Throughout November we'll be publishing first-person accounts of debt, features, advice, and explainers. You can read everything from the month on the Debt Month tag.
If you have a story to share, a topic you want us to cover, or a question that needs answering, get in touch at MetroLifestyleTeam@Metro.co.uk.
All the damage you're doing by holding in your pee at work
Struggling with your mental wellbeing can have an impact on every part of your life.
It’s no wonder, then, that people having a tough time will find their living space becomes overwhelmingly messy.
That was the case for Sian McLean, from Oxfordshire, who shared photos of her clutter-filled room on the We Love Mrs Hinch Facebook group.
‘Anxiety got the better of me (complete lack of motivation),’ Sian wrote.
The photos show clutter piled high on the bed and covering the floor and her makeup table.
But on a good day (because yes, even with depression or an anxiety disorder you can have highs and lows), Sian was able to sort out her room and get back on track.
She shared photos of her room after giving it a good tidy, writing that she was (rightly) proud of managing to overcome the challenge.
‘Today I put a stop to it,’ she wrote. ‘Still lots to go but for only one day I’m super proud.’
Sian’s post has been flooded with comments from people congratulating her for the room’s transformation and thanking her for so honestly sharing her struggles.
One group member wrote: ‘That is completely amazing, you should feel so proud of yourself.
‘I suffer from depression and anxiety and know that feeling of no motivation.
‘My flat is a tip, I have no idea where to start. You’ve inspired me to try through. Thank you xx.’
Another said: ‘Well done. Anxiety didn’t get the better of you, it came, it went, you won.’
Sian isn’t the first person to open up about how mental illness can make keeping things neat and tidy feel impossible.
Last year Brittany Ernsperger shared a photo of piles of washed up pans on her kitchen counter, that ended up being shared more than 188,000 times.
She wrote: ‘This is what depression looks like. No. Not the clean dishes. But that there were that many dishes in the first place; that I’ve gone two weeks without doing them.
‘Three days ago I sat on the kitchen floor and stared at them while I cried. I knew they needed to be done. I wanted to do them so bad. But depression pulled me under. It sucked me in. Like a black hole. Rapidly, sinking quick-sand.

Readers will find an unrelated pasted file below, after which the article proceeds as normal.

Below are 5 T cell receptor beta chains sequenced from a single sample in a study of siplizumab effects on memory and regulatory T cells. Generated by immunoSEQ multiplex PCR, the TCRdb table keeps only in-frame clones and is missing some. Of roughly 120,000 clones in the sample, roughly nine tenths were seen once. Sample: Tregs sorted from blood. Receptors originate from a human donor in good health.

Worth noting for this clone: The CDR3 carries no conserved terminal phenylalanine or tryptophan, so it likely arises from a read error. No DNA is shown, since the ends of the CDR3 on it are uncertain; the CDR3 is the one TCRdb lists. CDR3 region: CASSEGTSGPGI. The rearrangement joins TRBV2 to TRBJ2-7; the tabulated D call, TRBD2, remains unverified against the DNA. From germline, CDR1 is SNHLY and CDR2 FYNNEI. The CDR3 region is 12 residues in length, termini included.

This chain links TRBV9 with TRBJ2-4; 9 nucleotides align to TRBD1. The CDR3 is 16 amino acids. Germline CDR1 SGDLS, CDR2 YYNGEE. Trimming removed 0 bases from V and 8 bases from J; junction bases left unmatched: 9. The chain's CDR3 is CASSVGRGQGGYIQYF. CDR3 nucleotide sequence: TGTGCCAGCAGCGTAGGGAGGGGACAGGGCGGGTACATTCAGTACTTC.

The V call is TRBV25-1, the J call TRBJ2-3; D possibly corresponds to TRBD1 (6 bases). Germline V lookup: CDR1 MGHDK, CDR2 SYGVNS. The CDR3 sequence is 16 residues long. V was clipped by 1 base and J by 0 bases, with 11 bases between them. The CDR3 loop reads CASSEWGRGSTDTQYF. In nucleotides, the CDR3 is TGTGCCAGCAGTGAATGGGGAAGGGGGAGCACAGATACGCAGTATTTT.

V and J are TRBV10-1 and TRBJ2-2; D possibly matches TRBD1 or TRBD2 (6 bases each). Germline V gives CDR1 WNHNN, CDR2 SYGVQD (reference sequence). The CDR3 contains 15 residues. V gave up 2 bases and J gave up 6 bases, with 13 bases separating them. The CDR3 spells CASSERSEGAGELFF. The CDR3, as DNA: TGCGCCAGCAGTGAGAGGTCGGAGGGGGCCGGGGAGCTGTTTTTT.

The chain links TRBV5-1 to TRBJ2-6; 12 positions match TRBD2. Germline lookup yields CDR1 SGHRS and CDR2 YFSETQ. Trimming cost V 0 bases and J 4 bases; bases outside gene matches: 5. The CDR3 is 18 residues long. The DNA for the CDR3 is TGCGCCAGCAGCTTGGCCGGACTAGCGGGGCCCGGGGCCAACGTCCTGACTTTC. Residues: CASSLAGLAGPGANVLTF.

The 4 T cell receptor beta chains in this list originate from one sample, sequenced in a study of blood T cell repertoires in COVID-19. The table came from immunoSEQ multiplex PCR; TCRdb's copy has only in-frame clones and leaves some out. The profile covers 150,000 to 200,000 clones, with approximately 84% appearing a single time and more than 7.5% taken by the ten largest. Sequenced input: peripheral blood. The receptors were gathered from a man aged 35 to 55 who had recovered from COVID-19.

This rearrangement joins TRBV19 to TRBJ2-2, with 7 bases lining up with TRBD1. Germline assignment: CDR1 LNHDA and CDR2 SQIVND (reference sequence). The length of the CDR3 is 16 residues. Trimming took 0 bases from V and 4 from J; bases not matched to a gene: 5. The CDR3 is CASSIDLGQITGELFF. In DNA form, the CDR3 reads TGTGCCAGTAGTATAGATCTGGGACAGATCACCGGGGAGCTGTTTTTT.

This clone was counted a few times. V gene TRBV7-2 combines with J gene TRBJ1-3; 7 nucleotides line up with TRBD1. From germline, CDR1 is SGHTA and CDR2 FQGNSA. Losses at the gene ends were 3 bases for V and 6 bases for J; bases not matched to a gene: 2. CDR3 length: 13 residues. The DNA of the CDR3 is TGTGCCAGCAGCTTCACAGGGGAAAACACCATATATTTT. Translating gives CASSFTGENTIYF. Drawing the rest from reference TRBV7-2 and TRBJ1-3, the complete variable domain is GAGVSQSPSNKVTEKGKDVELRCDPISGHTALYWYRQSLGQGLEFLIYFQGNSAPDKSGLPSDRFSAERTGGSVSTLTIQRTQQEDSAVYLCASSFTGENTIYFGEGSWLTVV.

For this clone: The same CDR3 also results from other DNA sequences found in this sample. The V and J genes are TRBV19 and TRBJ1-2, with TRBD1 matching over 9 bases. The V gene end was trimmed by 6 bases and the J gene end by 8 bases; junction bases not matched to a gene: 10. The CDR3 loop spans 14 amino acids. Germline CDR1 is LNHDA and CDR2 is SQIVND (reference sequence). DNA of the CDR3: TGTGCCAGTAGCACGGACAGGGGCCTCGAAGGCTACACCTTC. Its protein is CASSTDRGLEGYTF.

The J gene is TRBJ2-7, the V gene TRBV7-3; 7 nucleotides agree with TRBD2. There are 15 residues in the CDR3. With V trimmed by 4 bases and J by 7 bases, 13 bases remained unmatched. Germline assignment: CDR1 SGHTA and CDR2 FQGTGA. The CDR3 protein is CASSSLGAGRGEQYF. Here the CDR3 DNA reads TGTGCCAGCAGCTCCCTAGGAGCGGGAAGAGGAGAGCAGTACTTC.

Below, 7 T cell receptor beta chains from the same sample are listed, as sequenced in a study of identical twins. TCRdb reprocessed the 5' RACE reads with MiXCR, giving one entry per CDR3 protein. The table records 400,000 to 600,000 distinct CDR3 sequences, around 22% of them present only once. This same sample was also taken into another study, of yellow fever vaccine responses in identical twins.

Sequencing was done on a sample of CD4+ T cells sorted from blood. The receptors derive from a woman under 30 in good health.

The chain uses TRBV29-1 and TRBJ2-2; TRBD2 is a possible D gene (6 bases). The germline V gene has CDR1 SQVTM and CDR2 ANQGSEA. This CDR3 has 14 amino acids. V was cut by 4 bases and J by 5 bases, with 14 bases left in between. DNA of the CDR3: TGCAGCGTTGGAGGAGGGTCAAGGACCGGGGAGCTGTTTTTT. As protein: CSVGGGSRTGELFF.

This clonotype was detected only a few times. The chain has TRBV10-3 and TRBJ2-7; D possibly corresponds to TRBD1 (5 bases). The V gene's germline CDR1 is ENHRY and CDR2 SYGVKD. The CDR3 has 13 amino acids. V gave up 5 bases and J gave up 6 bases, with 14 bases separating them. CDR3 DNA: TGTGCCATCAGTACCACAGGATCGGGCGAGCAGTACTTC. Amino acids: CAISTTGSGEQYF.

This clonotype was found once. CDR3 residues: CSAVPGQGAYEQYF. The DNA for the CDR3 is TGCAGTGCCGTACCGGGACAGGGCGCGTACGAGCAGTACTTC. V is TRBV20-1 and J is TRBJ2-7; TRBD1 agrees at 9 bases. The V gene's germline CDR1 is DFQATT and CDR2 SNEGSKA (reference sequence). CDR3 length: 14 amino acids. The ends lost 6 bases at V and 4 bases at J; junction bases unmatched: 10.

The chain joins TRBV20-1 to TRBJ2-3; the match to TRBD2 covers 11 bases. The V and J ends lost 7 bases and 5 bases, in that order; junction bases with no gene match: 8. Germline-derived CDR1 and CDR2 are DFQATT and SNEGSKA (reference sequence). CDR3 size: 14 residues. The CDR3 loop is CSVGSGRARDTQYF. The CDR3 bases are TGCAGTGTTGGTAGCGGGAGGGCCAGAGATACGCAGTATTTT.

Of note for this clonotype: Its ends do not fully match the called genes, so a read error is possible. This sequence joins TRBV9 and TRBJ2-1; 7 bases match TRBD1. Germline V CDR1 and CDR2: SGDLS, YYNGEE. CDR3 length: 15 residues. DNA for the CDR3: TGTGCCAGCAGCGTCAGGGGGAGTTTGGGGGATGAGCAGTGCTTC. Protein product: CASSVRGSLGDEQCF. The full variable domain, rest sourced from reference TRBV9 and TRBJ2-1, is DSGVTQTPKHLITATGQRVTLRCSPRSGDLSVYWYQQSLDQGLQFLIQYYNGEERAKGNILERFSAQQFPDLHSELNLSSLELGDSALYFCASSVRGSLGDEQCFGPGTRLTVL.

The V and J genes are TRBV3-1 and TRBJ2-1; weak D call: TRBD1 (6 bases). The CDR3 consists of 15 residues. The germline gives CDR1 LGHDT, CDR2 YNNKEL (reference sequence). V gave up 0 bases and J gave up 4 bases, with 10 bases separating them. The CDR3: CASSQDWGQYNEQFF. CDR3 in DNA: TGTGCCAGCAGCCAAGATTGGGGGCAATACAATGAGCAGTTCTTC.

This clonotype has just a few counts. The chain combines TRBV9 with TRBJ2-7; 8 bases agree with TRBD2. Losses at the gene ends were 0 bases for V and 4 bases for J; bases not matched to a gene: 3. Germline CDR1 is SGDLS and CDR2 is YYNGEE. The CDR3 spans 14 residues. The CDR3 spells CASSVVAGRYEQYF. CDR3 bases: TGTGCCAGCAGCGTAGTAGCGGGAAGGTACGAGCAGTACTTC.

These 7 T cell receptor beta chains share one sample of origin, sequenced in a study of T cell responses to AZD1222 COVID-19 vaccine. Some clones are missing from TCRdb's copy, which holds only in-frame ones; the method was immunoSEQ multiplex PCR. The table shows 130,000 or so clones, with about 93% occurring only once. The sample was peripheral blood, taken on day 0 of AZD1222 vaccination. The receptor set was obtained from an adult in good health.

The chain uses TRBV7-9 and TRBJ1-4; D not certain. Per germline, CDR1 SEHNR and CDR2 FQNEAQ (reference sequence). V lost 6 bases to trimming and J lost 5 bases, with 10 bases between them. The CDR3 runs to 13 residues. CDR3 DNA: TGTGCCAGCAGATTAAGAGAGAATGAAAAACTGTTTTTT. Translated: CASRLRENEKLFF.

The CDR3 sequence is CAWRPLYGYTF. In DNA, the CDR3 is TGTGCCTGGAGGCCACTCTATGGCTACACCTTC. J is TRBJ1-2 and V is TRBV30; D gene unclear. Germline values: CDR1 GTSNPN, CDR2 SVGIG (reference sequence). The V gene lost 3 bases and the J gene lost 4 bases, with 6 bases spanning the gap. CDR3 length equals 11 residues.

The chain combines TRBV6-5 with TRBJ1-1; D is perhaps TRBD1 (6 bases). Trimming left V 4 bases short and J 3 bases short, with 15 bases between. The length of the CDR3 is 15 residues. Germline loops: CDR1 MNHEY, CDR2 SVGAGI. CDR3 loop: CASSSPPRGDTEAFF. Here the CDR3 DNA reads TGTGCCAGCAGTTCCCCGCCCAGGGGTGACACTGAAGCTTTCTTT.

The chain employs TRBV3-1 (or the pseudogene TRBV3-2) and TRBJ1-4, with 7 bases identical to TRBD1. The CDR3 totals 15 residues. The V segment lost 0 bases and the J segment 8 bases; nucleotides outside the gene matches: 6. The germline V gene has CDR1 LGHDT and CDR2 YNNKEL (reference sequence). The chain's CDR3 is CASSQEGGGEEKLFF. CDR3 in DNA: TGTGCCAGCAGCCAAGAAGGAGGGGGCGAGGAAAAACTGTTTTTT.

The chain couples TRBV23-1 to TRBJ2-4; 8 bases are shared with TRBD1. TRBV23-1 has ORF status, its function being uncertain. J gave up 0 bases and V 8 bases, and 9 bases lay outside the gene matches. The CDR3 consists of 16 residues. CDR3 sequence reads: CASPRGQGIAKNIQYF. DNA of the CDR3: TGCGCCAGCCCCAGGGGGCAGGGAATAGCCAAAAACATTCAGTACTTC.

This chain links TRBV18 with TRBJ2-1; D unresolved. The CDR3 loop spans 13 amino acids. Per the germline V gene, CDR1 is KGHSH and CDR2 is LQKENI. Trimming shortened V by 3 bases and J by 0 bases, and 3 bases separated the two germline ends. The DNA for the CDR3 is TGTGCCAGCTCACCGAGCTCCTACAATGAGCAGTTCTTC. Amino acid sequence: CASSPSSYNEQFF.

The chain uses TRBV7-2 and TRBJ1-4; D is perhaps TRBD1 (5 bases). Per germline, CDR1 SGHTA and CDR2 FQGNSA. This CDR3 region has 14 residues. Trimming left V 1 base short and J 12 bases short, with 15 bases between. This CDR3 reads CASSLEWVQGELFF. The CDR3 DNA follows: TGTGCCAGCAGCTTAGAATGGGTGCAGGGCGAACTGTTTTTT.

‘I walked by them morning and night and all day long. And just looked at them. Telling myself that I could do them. Telling myself that I would. And feeling defeated everyday that I didn’t. Making the depression only that much worse because not accomplishing something that needs to be done is failure.
‘Worthless. Failure. Piece of shit. Incompetent. Stupid. Lazy. All things that roll through the mind of someone with depression. All. Day. Long.
‘Throw anxiety on top of it, and you’ve got yourself a real treat. Being scared your husband will leave because he thinks you’re lazy. Being scared to let people into your home because they’ll think you’re nasty. Feeling like you’re failing your kids because for the third night in a row you don’t have any clean dishes to cook dinner on.. so pizza it is. Again.’
The lesson here: If your mental health isn’t great and the clutter is piling up, you’re not alone. You’re not a failure.
Things will get better. One day you’ll wake up and have a window of feeling motivated. Use it – call your GP to make an appointment and get help, sort out your living space, and do all the life admin that will help you if things get bad again. You can get through this.
Need support? Contact the Samaritans
Messy room due to anxiety
I was six years old when I was first told I was a sissy, because I threw a basketball ‘like a girl’.
I remember blood rushing to my cheeks as loud laughter pierced through my body. I didn’t quite understand what I had done, but I remember feeling deeply embarrassed by something I had no control over.
This is the first time I remember being bullied in school, and it continued throughout all my school years. Instead of being able to enjoy activities like the rest of my classmates, I felt forced to hide away and hold back out of fear of being ridiculed.
I wish that back then there would have been more awareness about people like me. Then maybe I would have been able to be myself. Because I didn’t know why I was so different from everyone else, I just knew I didn’t fit it and I was deeply uncomfortable with how people saw me and responded to me.
But thankfully things have changed. November is now officially marked as Transgender Awareness Month – a month dedicated to raising awareness of transgender people and their lives. It reaches its height on 20 November, which is Transgender Day of Remembrance. The day is in honour of the transgender people whose lives have been taken, many of them simply for being transgender.
Personally, I am always a bit cynical about days, weeks and months that are to raise ‘awareness’ about something. Not because I don’t want to celebrate and raise awareness, but because for me, awareness doesn’t begin and end on a calendar day. I live it every single day.